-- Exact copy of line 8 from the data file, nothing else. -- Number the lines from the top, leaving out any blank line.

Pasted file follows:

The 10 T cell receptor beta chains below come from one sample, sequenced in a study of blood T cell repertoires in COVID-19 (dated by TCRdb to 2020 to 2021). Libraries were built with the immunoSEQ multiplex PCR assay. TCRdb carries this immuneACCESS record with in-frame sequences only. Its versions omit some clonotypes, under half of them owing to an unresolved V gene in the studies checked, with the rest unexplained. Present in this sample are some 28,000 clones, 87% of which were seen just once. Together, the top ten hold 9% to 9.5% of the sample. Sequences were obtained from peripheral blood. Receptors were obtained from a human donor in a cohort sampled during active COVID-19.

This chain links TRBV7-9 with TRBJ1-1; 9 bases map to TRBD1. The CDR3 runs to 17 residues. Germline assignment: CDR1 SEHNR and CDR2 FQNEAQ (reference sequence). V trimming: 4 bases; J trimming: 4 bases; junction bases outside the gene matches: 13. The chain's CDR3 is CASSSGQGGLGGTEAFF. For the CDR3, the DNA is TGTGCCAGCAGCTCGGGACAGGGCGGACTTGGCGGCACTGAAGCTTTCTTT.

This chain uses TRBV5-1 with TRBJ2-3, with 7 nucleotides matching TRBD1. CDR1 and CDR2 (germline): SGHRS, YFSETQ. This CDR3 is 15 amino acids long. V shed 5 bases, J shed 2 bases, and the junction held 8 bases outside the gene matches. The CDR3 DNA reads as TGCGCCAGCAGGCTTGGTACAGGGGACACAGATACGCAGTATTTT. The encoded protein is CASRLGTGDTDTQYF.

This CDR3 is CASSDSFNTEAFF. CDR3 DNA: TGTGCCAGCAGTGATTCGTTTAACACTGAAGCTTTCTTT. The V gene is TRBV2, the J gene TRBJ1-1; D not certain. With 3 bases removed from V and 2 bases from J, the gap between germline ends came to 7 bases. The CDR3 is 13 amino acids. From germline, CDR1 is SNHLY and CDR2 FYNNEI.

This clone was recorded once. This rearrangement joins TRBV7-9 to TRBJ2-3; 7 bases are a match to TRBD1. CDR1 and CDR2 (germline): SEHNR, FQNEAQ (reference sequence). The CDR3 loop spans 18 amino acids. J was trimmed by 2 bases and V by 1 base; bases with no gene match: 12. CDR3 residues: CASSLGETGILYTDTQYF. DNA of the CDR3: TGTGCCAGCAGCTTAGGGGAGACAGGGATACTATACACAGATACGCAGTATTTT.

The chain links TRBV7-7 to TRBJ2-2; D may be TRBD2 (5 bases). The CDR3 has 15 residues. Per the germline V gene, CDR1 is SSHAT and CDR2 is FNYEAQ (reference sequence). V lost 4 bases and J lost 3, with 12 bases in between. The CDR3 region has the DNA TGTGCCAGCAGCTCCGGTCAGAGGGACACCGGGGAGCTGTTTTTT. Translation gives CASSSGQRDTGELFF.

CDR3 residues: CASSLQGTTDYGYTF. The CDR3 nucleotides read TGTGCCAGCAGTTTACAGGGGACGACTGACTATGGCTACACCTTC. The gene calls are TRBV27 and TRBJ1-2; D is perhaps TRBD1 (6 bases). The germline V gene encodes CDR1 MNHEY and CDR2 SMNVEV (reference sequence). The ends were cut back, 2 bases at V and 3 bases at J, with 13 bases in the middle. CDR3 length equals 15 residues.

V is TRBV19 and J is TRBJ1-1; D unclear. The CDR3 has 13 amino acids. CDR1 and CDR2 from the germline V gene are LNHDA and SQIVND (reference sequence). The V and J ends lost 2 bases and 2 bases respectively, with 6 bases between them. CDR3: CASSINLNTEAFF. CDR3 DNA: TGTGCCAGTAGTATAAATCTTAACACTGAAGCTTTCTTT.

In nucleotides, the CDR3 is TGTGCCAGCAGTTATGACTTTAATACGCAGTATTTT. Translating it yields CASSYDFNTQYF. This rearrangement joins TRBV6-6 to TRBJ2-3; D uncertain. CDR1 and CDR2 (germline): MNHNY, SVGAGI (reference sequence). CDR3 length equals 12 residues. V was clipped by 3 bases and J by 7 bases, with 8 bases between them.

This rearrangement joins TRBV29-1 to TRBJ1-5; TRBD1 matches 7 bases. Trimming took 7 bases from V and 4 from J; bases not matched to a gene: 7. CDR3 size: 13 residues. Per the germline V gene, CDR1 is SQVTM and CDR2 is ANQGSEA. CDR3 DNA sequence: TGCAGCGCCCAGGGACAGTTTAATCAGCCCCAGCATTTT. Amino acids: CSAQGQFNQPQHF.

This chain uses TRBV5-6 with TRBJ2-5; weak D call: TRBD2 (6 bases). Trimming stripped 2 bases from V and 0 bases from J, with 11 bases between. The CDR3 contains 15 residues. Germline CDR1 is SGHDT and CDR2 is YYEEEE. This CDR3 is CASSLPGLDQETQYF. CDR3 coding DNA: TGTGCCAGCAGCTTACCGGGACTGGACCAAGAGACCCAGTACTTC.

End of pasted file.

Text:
V is TRBV19 and J is TRBJ1-1; D unclear. The CDR3 has 13 amino acids. CDR1 and CDR2 from the germline V gene are LNHDA and SQIVND (reference sequence). The V and J ends lost 2 bases and 2 bases respectively, with 6 bases between them. CDR3: CASSINLNTEAFF. CDR3 DNA: TGTGCCAGTAGTATAAATCTTAACACTGAAGCTTTCTTT.